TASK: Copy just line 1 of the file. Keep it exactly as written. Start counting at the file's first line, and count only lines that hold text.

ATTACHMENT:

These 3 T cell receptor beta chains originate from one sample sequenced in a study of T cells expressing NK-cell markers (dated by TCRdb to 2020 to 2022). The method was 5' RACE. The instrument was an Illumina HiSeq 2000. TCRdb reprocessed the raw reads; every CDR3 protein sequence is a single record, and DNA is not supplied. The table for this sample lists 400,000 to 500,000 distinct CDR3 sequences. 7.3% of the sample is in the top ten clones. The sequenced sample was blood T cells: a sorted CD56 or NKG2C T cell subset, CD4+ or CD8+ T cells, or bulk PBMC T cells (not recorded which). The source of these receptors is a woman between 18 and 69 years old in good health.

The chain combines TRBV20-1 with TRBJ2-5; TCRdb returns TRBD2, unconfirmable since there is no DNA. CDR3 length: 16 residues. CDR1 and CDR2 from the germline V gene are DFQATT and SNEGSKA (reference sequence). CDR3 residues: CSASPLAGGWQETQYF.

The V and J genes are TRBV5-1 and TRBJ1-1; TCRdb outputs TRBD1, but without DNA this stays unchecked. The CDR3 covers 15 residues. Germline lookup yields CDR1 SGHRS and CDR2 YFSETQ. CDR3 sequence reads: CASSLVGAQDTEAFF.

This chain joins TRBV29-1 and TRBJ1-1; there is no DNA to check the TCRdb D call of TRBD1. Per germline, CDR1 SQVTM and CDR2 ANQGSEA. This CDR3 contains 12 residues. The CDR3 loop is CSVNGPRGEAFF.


These 3 T cell receptor beta chains originate from one sample sequenced in a study of T cells expressing NK-cell markers (dated by TCRdb to 2020 to 2022). The method was 5' RACE. The instrument was an Illumina HiSeq 2000. TCRdb reprocessed the raw reads; every CDR3 protein sequence is a single record, and DNA is not supplied. The table for this sample lists 400,000 to 500,000 distinct CDR3 sequences. 7.3% of the sample is in the top ten clones. The sequenced sample was blood T cells: a sorted CD56 or NKG2C T cell subset, CD4+ or CD8+ T cells, or bulk PBMC T cells (not recorded which). The source of these receptors is a woman between 18 and 69 years old in good health.